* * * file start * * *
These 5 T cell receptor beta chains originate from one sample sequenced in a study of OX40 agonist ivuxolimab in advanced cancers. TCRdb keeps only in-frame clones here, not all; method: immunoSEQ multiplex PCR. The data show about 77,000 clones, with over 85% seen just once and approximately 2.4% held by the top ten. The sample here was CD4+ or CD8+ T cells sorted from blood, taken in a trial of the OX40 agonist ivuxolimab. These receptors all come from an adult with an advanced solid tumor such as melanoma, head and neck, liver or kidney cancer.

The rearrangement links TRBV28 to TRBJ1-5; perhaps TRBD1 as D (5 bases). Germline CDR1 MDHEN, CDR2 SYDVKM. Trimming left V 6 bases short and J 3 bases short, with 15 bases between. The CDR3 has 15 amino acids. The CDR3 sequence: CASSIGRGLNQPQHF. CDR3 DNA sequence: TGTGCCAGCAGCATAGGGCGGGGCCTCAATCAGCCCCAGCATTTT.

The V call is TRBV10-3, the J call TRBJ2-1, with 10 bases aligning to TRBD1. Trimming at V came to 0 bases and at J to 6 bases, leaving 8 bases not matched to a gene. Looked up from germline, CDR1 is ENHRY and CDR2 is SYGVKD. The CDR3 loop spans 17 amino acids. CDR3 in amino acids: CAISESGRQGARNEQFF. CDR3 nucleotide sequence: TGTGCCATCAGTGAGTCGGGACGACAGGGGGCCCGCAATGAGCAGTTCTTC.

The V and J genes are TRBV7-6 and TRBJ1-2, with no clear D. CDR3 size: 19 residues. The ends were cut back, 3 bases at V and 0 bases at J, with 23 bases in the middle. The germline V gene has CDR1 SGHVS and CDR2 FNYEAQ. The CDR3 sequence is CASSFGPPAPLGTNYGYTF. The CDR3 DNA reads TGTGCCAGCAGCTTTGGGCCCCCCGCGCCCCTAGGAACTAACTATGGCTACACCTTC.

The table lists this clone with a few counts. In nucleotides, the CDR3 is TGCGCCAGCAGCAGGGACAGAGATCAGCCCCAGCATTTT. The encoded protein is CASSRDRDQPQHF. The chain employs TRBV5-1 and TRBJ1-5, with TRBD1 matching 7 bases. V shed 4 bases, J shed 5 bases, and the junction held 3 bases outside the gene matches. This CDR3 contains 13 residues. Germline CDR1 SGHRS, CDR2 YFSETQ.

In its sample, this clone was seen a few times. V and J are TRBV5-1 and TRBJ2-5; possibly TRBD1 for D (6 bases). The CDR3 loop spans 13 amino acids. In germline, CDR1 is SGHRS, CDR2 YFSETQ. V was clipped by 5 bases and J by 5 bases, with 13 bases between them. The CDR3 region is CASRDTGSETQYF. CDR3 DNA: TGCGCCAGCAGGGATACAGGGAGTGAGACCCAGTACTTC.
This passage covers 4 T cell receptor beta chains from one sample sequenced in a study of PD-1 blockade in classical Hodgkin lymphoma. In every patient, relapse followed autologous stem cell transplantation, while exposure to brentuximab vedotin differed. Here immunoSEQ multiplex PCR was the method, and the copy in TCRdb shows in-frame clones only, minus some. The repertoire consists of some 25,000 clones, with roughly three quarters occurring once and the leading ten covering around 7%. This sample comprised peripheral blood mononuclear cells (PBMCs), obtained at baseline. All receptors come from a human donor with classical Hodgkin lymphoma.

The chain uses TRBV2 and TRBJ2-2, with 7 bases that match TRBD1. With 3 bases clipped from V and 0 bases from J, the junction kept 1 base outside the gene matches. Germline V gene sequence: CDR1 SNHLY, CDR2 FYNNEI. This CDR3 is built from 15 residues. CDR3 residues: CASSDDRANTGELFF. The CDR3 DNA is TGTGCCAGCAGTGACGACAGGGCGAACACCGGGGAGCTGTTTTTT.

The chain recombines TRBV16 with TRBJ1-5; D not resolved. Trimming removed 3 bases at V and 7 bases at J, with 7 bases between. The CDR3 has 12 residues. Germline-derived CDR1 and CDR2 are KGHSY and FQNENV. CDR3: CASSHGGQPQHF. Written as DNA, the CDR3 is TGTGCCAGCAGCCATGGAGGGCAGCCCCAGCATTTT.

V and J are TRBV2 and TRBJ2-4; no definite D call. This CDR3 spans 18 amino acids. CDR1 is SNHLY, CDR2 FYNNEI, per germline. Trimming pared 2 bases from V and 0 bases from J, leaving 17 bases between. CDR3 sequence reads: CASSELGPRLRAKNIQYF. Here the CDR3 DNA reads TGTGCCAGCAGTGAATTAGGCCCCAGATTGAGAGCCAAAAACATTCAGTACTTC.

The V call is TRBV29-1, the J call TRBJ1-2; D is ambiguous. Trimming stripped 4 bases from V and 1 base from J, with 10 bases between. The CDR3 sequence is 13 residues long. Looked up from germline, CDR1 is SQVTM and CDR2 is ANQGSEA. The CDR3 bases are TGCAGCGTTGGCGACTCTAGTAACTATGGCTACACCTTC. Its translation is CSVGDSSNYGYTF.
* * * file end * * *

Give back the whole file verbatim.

These 5 T cell receptor beta chains originate from one sample sequenced in a study of OX40 agonist ivuxolimab in advanced cancers. TCRdb keeps only in-frame clones here, not all; method: immunoSEQ multiplex PCR. The data show about 77,000 clones, with over 85% seen just once and approximately 2.4% held by the top ten. The sample here was CD4+ or CD8+ T cells sorted from blood, taken in a trial of the OX40 agonist ivuxolimab. These receptors all come from an adult with an advanced solid tumor such as melanoma, head and neck, liver or kidney cancer.

The rearrangement links TRBV28 to TRBJ1-5; perhaps TRBD1 as D (5 bases). Germline CDR1 MDHEN, CDR2 SYDVKM. Trimming left V 6 bases short and J 3 bases short, with 15 bases between. The CDR3 has 15 amino acids. The CDR3 sequence: CASSIGRGLNQPQHF. CDR3 DNA sequence: TGTGCCAGCAGCATAGGGCGGGGCCTCAATCAGCCCCAGCATTTT.

The V call is TRBV10-3, the J call TRBJ2-1, with 10 bases aligning to TRBD1. Trimming at V came to 0 bases and at J to 6 bases, leaving 8 bases not matched to a gene. Looked up from germline, CDR1 is ENHRY and CDR2 is SYGVKD. The CDR3 loop spans 17 amino acids. CDR3 in amino acids: CAISESGRQGARNEQFF. CDR3 nucleotide sequence: TGTGCCATCAGTGAGTCGGGACGACAGGGGGCCCGCAATGAGCAGTTCTTC.

The V and J genes are TRBV7-6 and TRBJ1-2, with no clear D. CDR3 size: 19 residues. The ends were cut back, 3 bases at V and 0 bases at J, with 23 bases in the middle. The germline V gene has CDR1 SGHVS and CDR2 FNYEAQ. The CDR3 sequence is CASSFGPPAPLGTNYGYTF. The CDR3 DNA reads TGTGCCAGCAGCTTTGGGCCCCCCGCGCCCCTAGGAACTAACTATGGCTACACCTTC.

The table lists this clone with a few counts. In nucleotides, the CDR3 is TGCGCCAGCAGCAGGGACAGAGATCAGCCCCAGCATTTT. The encoded protein is CASSRDRDQPQHF. The chain employs TRBV5-1 and TRBJ1-5, with TRBD1 matching 7 bases. V shed 4 bases, J shed 5 bases, and the junction held 3 bases outside the gene matches. This CDR3 contains 13 residues. Germline CDR1 SGHRS, CDR2 YFSETQ.

In its sample, this clone was seen a few times. V and J are TRBV5-1 and TRBJ2-5; possibly TRBD1 for D (6 bases). The CDR3 loop spans 13 amino acids. In germline, CDR1 is SGHRS, CDR2 YFSETQ. V was clipped by 5 bases and J by 5 bases, with 13 bases between them. The CDR3 region is CASRDTGSETQYF. CDR3 DNA: TGCGCCAGCAGGGATACAGGGAGTGAGACCCAGTACTTC.
This passage covers 4 T cell receptor beta chains from one sample sequenced in a study of PD-1 blockade in classical Hodgkin lymphoma. In every patient, relapse followed autologous stem cell transplantation, while exposure to brentuximab vedotin differed. Here immunoSEQ multiplex PCR was the method, and the copy in TCRdb shows in-frame clones only, minus some. The repertoire consists of some 25,000 clones, with roughly three quarters occurring once and the leading ten covering around 7%. This sample comprised peripheral blood mononuclear cells (PBMCs), obtained at baseline. All receptors come from a human donor with classical Hodgkin lymphoma.

The chain uses TRBV2 and TRBJ2-2, with 7 bases that match TRBD1. With 3 bases clipped from V and 0 bases from J, the junction kept 1 base outside the gene matches. Germline V gene sequence: CDR1 SNHLY, CDR2 FYNNEI. This CDR3 is built from 15 residues. CDR3 residues: CASSDDRANTGELFF. The CDR3 DNA is TGTGCCAGCAGTGACGACAGGGCGAACACCGGGGAGCTGTTTTTT.

The chain recombines TRBV16 with TRBJ1-5; D not resolved. Trimming removed 3 bases at V and 7 bases at J, with 7 bases between. The CDR3 has 12 residues. Germline-derived CDR1 and CDR2 are KGHSY and FQNENV. CDR3: CASSHGGQPQHF. Written as DNA, the CDR3 is TGTGCCAGCAGCCATGGAGGGCAGCCCCAGCATTTT.

V and J are TRBV2 and TRBJ2-4; no definite D call. This CDR3 spans 18 amino acids. CDR1 is SNHLY, CDR2 FYNNEI, per germline. Trimming pared 2 bases from V and 0 bases from J, leaving 17 bases between. CDR3 sequence reads: CASSELGPRLRAKNIQYF. Here the CDR3 DNA reads TGTGCCAGCAGTGAATTAGGCCCCAGATTGAGAGCCAAAAACATTCAGTACTTC.

The V call is TRBV29-1, the J call TRBJ1-2; D is ambiguous. Trimming stripped 4 bases from V and 1 base from J, with 10 bases between. The CDR3 sequence is 13 residues long. Looked up from germline, CDR1 is SQVTM and CDR2 is ANQGSEA. The CDR3 bases are TGCAGCGTTGGCGACTCTAGTAACTATGGCTACACCTTC. Its translation is CSVGDSSNYGYTF.